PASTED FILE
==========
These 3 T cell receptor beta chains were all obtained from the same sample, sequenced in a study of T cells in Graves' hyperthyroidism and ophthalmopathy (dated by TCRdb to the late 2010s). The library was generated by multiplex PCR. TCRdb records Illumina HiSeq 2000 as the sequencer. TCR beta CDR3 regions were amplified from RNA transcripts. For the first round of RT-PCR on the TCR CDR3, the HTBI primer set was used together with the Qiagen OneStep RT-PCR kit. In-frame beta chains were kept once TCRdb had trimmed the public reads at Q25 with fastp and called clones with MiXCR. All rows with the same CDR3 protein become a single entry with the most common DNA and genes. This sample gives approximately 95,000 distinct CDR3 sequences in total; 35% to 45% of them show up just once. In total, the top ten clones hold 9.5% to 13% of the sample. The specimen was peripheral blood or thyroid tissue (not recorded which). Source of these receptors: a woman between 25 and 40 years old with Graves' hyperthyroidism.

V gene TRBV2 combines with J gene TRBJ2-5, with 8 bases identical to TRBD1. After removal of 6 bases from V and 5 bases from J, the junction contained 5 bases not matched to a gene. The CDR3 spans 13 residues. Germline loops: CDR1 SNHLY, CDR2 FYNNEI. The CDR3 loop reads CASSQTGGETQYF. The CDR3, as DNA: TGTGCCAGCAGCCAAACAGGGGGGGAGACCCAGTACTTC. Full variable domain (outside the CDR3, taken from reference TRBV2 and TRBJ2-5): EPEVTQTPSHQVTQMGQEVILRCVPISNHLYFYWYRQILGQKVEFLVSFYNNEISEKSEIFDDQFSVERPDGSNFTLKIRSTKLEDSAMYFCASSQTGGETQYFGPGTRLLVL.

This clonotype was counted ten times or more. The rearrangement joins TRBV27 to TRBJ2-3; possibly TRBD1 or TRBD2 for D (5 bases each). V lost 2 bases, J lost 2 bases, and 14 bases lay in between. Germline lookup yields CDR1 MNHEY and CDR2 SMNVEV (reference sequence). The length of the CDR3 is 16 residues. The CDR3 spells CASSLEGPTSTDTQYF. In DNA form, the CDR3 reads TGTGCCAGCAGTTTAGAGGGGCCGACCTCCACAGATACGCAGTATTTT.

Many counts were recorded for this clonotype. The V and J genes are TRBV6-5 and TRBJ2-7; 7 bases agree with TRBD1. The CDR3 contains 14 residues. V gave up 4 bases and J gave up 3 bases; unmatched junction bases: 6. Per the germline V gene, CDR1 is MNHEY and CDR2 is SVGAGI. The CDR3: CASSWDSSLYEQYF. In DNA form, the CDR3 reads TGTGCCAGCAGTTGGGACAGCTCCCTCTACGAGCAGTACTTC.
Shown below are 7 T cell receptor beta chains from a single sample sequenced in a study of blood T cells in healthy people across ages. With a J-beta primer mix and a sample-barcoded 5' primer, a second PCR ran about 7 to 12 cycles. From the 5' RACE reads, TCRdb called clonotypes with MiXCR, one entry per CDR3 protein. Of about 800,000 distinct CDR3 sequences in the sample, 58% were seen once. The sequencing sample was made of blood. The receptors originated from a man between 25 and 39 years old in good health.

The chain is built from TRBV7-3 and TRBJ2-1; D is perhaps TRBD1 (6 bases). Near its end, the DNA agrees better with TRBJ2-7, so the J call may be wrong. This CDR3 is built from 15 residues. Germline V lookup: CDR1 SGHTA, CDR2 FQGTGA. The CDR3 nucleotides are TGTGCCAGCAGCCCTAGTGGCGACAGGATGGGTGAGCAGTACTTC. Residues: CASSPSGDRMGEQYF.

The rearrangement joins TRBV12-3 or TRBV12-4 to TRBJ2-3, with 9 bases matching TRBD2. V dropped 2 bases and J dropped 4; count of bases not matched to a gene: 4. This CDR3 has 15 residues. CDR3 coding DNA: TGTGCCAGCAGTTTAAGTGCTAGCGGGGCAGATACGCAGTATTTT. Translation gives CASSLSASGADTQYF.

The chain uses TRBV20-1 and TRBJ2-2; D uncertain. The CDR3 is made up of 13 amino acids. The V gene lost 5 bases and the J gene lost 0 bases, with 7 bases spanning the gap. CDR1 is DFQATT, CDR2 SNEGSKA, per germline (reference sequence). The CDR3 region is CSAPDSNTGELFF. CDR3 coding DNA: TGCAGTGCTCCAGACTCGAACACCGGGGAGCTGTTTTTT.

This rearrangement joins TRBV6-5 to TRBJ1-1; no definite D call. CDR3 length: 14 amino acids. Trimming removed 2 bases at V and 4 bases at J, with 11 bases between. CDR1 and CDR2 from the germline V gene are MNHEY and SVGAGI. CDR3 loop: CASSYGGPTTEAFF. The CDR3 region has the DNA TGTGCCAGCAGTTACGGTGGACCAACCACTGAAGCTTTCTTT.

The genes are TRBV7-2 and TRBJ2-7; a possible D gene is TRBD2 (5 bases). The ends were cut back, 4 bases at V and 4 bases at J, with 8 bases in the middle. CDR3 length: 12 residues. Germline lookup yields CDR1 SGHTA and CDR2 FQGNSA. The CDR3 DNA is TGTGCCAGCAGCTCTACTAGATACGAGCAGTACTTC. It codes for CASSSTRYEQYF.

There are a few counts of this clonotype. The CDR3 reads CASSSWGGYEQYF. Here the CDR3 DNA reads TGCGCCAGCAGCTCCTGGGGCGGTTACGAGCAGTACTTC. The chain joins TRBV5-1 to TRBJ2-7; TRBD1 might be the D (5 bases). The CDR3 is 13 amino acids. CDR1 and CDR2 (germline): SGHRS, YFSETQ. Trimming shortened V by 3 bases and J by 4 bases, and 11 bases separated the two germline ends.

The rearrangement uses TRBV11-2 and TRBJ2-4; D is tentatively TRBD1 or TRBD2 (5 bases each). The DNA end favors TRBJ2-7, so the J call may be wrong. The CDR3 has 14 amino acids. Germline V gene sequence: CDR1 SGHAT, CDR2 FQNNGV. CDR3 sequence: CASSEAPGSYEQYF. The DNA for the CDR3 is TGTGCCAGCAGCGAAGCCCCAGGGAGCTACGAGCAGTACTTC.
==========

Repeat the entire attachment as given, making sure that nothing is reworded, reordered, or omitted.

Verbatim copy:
These 3 T cell receptor beta chains were all obtained from the same sample, sequenced in a study of T cells in Graves' hyperthyroidism and ophthalmopathy (dated by TCRdb to the late 2010s). The library was generated by multiplex PCR. TCRdb records Illumina HiSeq 2000 as the sequencer. TCR beta CDR3 regions were amplified from RNA transcripts. For the first round of RT-PCR on the TCR CDR3, the HTBI primer set was used together with the Qiagen OneStep RT-PCR kit. In-frame beta chains were kept once TCRdb had trimmed the public reads at Q25 with fastp and called clones with MiXCR. All rows with the same CDR3 protein become a single entry with the most common DNA and genes. This sample gives approximately 95,000 distinct CDR3 sequences in total; 35% to 45% of them show up just once. In total, the top ten clones hold 9.5% to 13% of the sample. The specimen was peripheral blood or thyroid tissue (not recorded which). Source of these receptors: a woman between 25 and 40 years old with Graves' hyperthyroidism.

V gene TRBV2 combines with J gene TRBJ2-5, with 8 bases identical to TRBD1. After removal of 6 bases from V and 5 bases from J, the junction contained 5 bases not matched to a gene. The CDR3 spans 13 residues. Germline loops: CDR1 SNHLY, CDR2 FYNNEI. The CDR3 loop reads CASSQTGGETQYF. The CDR3, as DNA: TGTGCCAGCAGCCAAACAGGGGGGGAGACCCAGTACTTC. Full variable domain (outside the CDR3, taken from reference TRBV2 and TRBJ2-5): EPEVTQTPSHQVTQMGQEVILRCVPISNHLYFYWYRQILGQKVEFLVSFYNNEISEKSEIFDDQFSVERPDGSNFTLKIRSTKLEDSAMYFCASSQTGGETQYFGPGTRLLVL.

This clonotype was counted ten times or more. The rearrangement joins TRBV27 to TRBJ2-3; possibly TRBD1 or TRBD2 for D (5 bases each). V lost 2 bases, J lost 2 bases, and 14 bases lay in between. Germline lookup yields CDR1 MNHEY and CDR2 SMNVEV (reference sequence). The length of the CDR3 is 16 residues. The CDR3 spells CASSLEGPTSTDTQYF. In DNA form, the CDR3 reads TGTGCCAGCAGTTTAGAGGGGCCGACCTCCACAGATACGCAGTATTTT.

Many counts were recorded for this clonotype. The V and J genes are TRBV6-5 and TRBJ2-7; 7 bases agree with TRBD1. The CDR3 contains 14 residues. V gave up 4 bases and J gave up 3 bases; unmatched junction bases: 6. Per the germline V gene, CDR1 is MNHEY and CDR2 is SVGAGI. The CDR3: CASSWDSSLYEQYF. In DNA form, the CDR3 reads TGTGCCAGCAGTTGGGACAGCTCCCTCTACGAGCAGTACTTC.
Shown below are 7 T cell receptor beta chains from a single sample sequenced in a study of blood T cells in healthy people across ages. With a J-beta primer mix and a sample-barcoded 5' primer, a second PCR ran about 7 to 12 cycles. From the 5' RACE reads, TCRdb called clonotypes with MiXCR, one entry per CDR3 protein. Of about 800,000 distinct CDR3 sequences in the sample, 58% were seen once. The sequencing sample was made of blood. The receptors originated from a man between 25 and 39 years old in good health.

The chain is built from TRBV7-3 and TRBJ2-1; D is perhaps TRBD1 (6 bases). Near its end, the DNA agrees better with TRBJ2-7, so the J call may be wrong. This CDR3 is built from 15 residues. Germline V lookup: CDR1 SGHTA, CDR2 FQGTGA. The CDR3 nucleotides are TGTGCCAGCAGCCCTAGTGGCGACAGGATGGGTGAGCAGTACTTC. Residues: CASSPSGDRMGEQYF.

The rearrangement joins TRBV12-3 or TRBV12-4 to TRBJ2-3, with 9 bases matching TRBD2. V dropped 2 bases and J dropped 4; count of bases not matched to a gene: 4. This CDR3 has 15 residues. CDR3 coding DNA: TGTGCCAGCAGTTTAAGTGCTAGCGGGGCAGATACGCAGTATTTT. Translation gives CASSLSASGADTQYF.

The chain uses TRBV20-1 and TRBJ2-2; D uncertain. The CDR3 is made up of 13 amino acids. The V gene lost 5 bases and the J gene lost 0 bases, with 7 bases spanning the gap. CDR1 is DFQATT, CDR2 SNEGSKA, per germline (reference sequence). The CDR3 region is CSAPDSNTGELFF. CDR3 coding DNA: TGCAGTGCTCCAGACTCGAACACCGGGGAGCTGTTTTTT.

This rearrangement joins TRBV6-5 to TRBJ1-1; no definite D call. CDR3 length: 14 amino acids. Trimming removed 2 bases at V and 4 bases at J, with 11 bases between. CDR1 and CDR2 from the germline V gene are MNHEY and SVGAGI. CDR3 loop: CASSYGGPTTEAFF. The CDR3 region has the DNA TGTGCCAGCAGTTACGGTGGACCAACCACTGAAGCTTTCTTT.

The genes are TRBV7-2 and TRBJ2-7; a possible D gene is TRBD2 (5 bases). The ends were cut back, 4 bases at V and 4 bases at J, with 8 bases in the middle. CDR3 length: 12 residues. Germline lookup yields CDR1 SGHTA and CDR2 FQGNSA. The CDR3 DNA is TGTGCCAGCAGCTCTACTAGATACGAGCAGTACTTC. It codes for CASSSTRYEQYF.

There are a few counts of this clonotype. The CDR3 reads CASSSWGGYEQYF. Here the CDR3 DNA reads TGCGCCAGCAGCTCCTGGGGCGGTTACGAGCAGTACTTC. The chain joins TRBV5-1 to TRBJ2-7; TRBD1 might be the D (5 bases). The CDR3 is 13 amino acids. CDR1 and CDR2 (germline): SGHRS, YFSETQ. Trimming shortened V by 3 bases and J by 4 bases, and 11 bases separated the two germline ends.

The rearrangement uses TRBV11-2 and TRBJ2-4; D is tentatively TRBD1 or TRBD2 (5 bases each). The DNA end favors TRBJ2-7, so the J call may be wrong. The CDR3 has 14 amino acids. Germline V gene sequence: CDR1 SGHAT, CDR2 FQNNGV. CDR3 sequence: CASSEAPGSYEQYF. The DNA for the CDR3 is TGTGCCAGCAGCGAAGCCCCAGGGAGCTACGAGCAGTACTTC.